Once a Consultant, Always One

Or how paying a bus fine made me happy, stirred compelling conversations and revealed things about myself that I wasn’t aware of...

I forgot to charge my bus card, as I rarely use it. As my office is in the middle of nowhere, there’s basically nowhere to buy any card so I risked it today. I jumped on the bus in a hurry to get to the gym and forgot all about my card. I remember it only on the bus.

All went well – I felt a bit guilty for trying to cheat on the system but No Bullshit Social Media kept me busy. Until the controllers came. There were three of them. I explained to her that I usually charge my card, today I hadn’t done it and just said I can get away with it. She said I should pay a fine, but I had no cash with me so she told me I could pay it later.

Me: “Fine,” I said, pouting in discomfort while thinking that a taxi would’ve cost me four times less, “just give me that paper and I’ll go pay it … where do you pay for these things?

Lady controller: “At the public administration institution located ...” (I forgot immediately)

Me: “All right, how much does it cost?”

LC: “Well 50 RON if you pay it now or 150 if you pay later“.

Me: “150?”. I immediately calculated the books I can buy with the money, especially as Carturesti has a 20% discount during this period. “Well then, I want to pay it now, can I use my card?“.

Controller no. 2 & 3 just arrived next to us curious to find out what was going on.

Controller 2: “No, we don’t have this card system in place yet, unfortunately“.

Me: “Why not? It would be super easy. I just pay with the card, you make no paper, and you can have some tiny gadgets to register the fine. Can I actually load my bus card online?

Controller 3: “Yes, but you get some errors. The system works sometimes, but there are times when you put money on your card and it just doesn’t show up on when you use it“.

Me: “Well if the online system would work, you could have a history of my payments and find out I was in good faith. Plus, as the card has my social number, the machines can be improved so that I pay with the card even if there is no money on it. If I don’t add the money in … let’s say 48 hours, then I should pay the fine. Wouldn’t it be easier?

The nice controllers actually answered and we had a long discussion about how the system could be improved. They were very nice to me, I was very nice to them. I follow rules, I understand the purpose of taxes and fees and I don’t think anything should come for free so I have no problem paying the fine if I break the rules. I wish more people paid, and I want it to be easy to do. I don’t want to go through hustle (paying in a public institution usually means going during working hours, waiting in interminable lines and signing lots of papers).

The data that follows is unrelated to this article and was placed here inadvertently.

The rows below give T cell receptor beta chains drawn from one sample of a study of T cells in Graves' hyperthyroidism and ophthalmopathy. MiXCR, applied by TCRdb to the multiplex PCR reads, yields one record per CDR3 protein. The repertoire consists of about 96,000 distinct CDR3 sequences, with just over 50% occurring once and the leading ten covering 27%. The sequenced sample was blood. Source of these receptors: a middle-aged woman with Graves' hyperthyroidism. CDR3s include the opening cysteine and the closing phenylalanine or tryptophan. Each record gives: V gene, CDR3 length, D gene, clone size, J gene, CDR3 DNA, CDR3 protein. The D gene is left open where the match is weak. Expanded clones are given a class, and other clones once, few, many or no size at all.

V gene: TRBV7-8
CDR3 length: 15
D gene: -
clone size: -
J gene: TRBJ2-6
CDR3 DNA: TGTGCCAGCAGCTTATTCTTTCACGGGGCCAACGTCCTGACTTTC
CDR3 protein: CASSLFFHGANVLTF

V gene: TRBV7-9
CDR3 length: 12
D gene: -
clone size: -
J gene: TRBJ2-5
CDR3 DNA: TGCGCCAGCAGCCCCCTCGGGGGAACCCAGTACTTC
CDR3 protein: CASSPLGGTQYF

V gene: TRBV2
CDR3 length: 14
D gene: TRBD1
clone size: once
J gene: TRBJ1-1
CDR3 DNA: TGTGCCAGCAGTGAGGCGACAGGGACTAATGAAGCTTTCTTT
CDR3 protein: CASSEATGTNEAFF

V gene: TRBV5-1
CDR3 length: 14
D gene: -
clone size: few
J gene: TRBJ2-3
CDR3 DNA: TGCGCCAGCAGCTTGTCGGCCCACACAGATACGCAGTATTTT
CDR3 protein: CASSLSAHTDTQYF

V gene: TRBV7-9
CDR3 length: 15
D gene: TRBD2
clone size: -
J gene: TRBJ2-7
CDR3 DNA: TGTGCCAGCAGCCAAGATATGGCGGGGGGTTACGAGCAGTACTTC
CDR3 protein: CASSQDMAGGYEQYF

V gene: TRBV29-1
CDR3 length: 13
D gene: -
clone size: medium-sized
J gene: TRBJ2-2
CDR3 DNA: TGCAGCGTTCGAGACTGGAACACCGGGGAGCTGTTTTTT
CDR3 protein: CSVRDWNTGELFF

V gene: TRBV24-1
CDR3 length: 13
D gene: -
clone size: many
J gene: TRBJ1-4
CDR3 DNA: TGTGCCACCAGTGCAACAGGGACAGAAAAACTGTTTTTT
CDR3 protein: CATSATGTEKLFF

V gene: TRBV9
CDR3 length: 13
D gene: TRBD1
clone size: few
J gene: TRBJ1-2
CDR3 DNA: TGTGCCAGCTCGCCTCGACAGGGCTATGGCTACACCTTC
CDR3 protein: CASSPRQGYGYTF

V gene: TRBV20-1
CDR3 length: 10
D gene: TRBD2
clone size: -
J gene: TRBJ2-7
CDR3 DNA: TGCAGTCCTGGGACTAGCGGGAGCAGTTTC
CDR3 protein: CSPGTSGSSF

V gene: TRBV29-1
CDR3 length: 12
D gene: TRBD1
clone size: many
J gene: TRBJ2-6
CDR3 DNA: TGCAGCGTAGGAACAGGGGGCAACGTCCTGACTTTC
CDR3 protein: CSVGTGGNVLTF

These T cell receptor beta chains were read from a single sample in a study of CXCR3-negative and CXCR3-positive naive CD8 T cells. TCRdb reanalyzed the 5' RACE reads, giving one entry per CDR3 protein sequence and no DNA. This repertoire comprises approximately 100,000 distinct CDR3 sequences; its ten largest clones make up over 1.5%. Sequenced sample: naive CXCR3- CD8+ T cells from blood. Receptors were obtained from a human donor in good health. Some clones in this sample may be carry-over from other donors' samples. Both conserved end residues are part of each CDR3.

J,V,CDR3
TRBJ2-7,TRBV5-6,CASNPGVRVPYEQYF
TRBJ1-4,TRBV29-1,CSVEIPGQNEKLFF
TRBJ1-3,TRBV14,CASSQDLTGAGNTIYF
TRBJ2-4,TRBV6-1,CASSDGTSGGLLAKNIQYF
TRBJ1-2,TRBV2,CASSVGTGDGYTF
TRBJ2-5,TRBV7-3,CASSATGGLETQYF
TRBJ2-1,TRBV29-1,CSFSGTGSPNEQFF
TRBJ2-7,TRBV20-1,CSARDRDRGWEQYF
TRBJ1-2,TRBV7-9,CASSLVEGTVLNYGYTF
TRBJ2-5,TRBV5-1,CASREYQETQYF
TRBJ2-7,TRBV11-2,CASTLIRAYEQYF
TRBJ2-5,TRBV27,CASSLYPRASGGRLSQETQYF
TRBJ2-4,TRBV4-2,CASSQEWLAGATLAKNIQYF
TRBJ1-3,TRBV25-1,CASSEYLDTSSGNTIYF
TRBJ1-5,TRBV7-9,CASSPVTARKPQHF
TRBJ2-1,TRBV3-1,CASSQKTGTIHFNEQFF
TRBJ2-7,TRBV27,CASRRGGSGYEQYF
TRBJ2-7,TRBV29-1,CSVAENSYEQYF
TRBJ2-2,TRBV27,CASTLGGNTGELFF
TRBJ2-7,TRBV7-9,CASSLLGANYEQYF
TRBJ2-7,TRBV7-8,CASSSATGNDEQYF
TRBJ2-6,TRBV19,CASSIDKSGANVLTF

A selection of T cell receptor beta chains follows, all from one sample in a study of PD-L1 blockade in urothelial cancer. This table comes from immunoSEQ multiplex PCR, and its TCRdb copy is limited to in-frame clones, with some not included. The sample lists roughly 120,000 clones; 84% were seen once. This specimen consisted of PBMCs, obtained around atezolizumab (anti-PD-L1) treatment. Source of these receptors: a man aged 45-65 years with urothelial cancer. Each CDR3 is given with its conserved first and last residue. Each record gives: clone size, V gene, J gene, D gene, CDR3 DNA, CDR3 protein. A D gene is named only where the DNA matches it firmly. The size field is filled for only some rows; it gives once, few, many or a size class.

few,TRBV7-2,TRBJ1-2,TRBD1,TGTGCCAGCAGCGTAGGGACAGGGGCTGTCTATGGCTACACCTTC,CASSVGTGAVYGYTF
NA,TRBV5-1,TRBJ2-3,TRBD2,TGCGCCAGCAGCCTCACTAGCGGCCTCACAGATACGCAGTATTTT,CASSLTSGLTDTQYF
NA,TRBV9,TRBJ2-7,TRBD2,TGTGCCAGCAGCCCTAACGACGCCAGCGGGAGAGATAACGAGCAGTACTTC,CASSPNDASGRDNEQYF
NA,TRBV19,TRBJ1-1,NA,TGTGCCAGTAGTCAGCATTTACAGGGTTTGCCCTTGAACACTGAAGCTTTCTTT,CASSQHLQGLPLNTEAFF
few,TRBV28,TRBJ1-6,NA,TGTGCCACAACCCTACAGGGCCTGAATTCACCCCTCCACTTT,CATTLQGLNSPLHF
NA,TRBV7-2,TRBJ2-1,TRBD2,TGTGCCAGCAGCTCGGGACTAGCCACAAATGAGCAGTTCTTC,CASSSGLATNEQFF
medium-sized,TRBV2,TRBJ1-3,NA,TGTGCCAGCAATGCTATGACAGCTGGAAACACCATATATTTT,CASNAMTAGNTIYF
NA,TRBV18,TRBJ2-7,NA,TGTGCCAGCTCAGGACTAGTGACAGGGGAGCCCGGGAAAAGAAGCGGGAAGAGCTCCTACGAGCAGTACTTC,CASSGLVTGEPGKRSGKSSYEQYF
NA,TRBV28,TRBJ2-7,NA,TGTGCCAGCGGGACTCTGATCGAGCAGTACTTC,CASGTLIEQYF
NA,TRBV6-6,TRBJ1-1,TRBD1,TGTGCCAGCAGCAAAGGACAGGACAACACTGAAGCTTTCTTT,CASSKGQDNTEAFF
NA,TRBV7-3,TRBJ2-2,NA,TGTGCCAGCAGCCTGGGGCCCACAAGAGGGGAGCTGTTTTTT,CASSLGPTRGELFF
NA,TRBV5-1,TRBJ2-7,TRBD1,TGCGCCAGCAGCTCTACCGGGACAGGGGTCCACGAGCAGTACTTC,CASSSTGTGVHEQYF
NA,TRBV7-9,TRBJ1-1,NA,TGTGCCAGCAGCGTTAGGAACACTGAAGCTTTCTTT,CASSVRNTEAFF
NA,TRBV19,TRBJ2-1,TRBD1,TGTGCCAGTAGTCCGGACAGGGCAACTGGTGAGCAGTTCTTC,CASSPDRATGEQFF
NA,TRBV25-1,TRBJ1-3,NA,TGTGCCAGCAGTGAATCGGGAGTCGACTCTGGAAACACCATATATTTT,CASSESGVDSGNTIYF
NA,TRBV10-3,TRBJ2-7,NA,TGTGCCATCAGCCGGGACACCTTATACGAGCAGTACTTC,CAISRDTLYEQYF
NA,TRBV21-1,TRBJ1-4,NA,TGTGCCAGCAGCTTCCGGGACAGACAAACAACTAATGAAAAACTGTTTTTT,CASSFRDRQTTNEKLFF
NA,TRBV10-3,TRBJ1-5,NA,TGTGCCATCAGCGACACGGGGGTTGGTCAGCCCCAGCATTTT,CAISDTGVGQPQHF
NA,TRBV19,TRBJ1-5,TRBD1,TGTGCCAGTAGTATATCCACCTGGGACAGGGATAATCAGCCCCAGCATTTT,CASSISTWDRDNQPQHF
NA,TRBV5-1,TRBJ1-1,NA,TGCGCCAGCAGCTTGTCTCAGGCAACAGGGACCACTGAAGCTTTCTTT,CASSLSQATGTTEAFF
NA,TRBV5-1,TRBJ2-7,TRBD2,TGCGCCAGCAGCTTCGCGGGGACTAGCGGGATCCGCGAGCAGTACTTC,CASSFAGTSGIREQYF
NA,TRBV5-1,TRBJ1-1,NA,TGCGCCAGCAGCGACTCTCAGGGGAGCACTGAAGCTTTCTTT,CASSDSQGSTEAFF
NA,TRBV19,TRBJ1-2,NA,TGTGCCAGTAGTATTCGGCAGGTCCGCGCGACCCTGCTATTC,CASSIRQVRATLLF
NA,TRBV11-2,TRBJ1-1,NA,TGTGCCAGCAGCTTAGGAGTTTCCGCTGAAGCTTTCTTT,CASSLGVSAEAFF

On the other hand, I could see many ways in which the system could be improved. The Oyster system comes to mind; it works perfectly fine in London. Automation, intelligent gadgets, and online payments all come to mind. I understand there would be some investment in the infrastructure, but in the long-term, the company will cover losses and eliminate the travellers who have the habit of travelling for free.

I made friends with the controllers, got down at the next station, took out cash and paid my fine on the spot. They even gave me a card to remind me of it (or as proof). Finally, we wished each other a good day, and I left.

How did I realise I was a consultant? At first, I was a little upset about paying 40 times the cost of a bus ticket, but I completely forgot about it when talking to the controllers and spotting the errors in the processes and systems they used. I immediately came up with optimisation ideas that were obvious and clear to me.  I treated the controllers like I would my clients, in the end, they were doing their jobs, and I appreciated it.

I ended up having an excellent discussion, with friendly people, even though I ended up paying a 50 RON fine :). Maybe I should do that more often. You can build a connection with people who give you a fine, and this shows that if you treat people politely, you get the same treatment back.

Here’s the proof, I am super proud of my first-ever fine:


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